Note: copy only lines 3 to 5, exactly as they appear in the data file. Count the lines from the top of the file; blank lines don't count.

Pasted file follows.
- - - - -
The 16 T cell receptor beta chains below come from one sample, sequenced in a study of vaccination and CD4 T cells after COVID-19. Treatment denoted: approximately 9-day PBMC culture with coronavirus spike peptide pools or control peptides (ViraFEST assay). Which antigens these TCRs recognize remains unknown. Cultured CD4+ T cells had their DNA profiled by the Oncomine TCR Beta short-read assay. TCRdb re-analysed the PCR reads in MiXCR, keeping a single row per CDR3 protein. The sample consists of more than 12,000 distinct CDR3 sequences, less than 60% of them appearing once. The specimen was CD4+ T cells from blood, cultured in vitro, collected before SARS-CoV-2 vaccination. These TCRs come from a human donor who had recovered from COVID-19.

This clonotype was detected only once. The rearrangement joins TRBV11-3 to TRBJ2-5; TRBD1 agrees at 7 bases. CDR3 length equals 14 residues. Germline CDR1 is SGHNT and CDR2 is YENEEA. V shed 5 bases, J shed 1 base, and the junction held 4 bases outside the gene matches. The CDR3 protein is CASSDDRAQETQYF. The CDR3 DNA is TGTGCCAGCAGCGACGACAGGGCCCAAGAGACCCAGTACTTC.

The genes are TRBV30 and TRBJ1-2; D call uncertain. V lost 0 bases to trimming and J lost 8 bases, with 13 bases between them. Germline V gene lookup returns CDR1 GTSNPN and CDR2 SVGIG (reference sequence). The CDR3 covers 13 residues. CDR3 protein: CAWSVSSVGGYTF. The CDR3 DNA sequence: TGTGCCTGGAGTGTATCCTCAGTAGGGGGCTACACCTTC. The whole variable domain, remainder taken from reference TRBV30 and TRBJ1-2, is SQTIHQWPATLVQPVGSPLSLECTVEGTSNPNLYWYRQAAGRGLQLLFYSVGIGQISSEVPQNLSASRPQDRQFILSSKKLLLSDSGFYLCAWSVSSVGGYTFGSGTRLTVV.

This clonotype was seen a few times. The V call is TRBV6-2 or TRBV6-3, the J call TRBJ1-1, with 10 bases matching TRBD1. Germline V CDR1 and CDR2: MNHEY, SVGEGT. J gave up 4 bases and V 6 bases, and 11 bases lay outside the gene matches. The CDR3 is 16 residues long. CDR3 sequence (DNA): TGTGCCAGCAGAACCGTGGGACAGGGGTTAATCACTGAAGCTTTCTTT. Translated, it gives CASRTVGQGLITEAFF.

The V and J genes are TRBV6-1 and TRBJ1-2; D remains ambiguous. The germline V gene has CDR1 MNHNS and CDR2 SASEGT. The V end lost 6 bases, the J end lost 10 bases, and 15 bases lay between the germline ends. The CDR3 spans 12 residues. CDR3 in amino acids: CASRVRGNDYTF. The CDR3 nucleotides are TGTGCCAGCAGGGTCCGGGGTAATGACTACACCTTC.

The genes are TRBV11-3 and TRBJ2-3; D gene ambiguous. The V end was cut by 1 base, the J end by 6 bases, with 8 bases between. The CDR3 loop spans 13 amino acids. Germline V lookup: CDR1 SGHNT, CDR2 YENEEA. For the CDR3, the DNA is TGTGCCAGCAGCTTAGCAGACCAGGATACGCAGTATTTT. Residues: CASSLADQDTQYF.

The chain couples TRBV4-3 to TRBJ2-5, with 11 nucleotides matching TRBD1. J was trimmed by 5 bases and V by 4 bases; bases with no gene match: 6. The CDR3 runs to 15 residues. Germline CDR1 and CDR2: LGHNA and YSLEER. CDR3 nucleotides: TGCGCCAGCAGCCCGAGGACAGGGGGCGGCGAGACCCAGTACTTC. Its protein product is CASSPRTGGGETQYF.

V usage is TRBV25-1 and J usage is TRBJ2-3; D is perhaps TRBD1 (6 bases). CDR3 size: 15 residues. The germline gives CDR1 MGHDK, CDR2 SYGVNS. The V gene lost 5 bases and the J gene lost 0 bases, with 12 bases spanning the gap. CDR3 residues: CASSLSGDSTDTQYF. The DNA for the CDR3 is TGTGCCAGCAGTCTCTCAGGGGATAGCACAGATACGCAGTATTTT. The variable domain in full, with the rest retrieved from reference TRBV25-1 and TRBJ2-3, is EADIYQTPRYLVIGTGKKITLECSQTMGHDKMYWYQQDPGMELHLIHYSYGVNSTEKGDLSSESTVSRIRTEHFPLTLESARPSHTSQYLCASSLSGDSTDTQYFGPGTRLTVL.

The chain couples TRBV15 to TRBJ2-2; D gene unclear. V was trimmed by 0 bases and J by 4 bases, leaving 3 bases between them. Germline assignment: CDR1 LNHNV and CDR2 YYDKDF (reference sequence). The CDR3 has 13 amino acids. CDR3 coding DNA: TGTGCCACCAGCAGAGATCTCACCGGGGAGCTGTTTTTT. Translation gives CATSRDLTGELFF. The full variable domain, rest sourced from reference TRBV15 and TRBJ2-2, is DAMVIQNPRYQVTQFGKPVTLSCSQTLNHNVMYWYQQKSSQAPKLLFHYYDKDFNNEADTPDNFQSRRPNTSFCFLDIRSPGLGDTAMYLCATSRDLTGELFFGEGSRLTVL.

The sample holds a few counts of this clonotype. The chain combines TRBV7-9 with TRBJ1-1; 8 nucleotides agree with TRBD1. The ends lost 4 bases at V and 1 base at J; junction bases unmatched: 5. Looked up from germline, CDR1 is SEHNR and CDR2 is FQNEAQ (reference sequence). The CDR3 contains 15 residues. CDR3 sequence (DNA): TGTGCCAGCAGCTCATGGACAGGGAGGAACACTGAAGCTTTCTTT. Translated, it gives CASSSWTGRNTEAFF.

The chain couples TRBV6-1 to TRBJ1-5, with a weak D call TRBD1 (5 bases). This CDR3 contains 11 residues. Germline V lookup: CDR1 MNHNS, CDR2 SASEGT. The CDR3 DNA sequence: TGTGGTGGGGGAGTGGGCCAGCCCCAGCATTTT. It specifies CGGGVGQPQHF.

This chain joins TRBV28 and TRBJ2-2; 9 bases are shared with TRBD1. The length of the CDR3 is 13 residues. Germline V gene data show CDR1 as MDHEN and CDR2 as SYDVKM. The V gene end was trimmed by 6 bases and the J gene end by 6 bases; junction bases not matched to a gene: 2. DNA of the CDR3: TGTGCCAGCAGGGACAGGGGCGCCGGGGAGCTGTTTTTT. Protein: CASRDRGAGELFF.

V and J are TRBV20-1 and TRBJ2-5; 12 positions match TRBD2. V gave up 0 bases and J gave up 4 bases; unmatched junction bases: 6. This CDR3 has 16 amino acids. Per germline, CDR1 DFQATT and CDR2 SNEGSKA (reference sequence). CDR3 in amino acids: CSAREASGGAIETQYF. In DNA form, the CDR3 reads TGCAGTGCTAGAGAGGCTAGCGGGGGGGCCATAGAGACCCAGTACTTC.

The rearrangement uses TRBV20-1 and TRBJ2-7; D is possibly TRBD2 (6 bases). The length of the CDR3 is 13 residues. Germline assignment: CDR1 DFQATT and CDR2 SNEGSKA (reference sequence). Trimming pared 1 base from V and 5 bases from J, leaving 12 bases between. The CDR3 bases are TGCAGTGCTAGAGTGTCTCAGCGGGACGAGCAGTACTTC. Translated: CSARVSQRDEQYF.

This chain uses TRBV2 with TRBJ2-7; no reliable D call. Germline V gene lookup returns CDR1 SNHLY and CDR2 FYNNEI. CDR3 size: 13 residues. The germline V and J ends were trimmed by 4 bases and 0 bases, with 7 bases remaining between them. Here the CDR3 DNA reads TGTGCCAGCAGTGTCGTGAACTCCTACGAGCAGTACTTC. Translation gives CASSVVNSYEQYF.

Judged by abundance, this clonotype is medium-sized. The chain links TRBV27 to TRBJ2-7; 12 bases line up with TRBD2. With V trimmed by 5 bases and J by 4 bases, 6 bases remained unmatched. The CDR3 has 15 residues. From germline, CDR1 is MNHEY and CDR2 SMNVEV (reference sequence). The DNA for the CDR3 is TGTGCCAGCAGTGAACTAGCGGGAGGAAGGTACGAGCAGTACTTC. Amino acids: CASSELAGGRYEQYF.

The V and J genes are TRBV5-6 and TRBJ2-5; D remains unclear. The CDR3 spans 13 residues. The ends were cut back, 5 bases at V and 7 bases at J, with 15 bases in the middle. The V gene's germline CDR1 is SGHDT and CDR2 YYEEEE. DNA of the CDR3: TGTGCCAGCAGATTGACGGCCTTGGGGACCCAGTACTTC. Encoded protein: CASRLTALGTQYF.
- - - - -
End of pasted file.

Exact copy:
The genes are TRBV30 and TRBJ1-2; D call uncertain. V lost 0 bases to trimming and J lost 8 bases, with 13 bases between them. Germline V gene lookup returns CDR1 GTSNPN and CDR2 SVGIG (reference sequence). The CDR3 covers 13 residues. CDR3 protein: CAWSVSSVGGYTF. The CDR3 DNA sequence: TGTGCCTGGAGTGTATCCTCAGTAGGGGGCTACACCTTC. The whole variable domain, remainder taken from reference TRBV30 and TRBJ1-2, is SQTIHQWPATLVQPVGSPLSLECTVEGTSNPNLYWYRQAAGRGLQLLFYSVGIGQISSEVPQNLSASRPQDRQFILSSKKLLLSDSGFYLCAWSVSSVGGYTFGSGTRLTVV.

This clonotype was seen a few times. The V call is TRBV6-2 or TRBV6-3, the J call TRBJ1-1, with 10 bases matching TRBD1. Germline V CDR1 and CDR2: MNHEY, SVGEGT. J gave up 4 bases and V 6 bases, and 11 bases lay outside the gene matches. The CDR3 is 16 residues long. CDR3 sequence (DNA): TGTGCCAGCAGAACCGTGGGACAGGGGTTAATCACTGAAGCTTTCTTT. Translated, it gives CASRTVGQGLITEAFF.

The V and J genes are TRBV6-1 and TRBJ1-2; D remains ambiguous. The germline V gene has CDR1 MNHNS and CDR2 SASEGT. The V end lost 6 bases, the J end lost 10 bases, and 15 bases lay between the germline ends. The CDR3 spans 12 residues. CDR3 in amino acids: CASRVRGNDYTF. The CDR3 nucleotides are TGTGCCAGCAGGGTCCGGGGTAATGACTACACCTTC.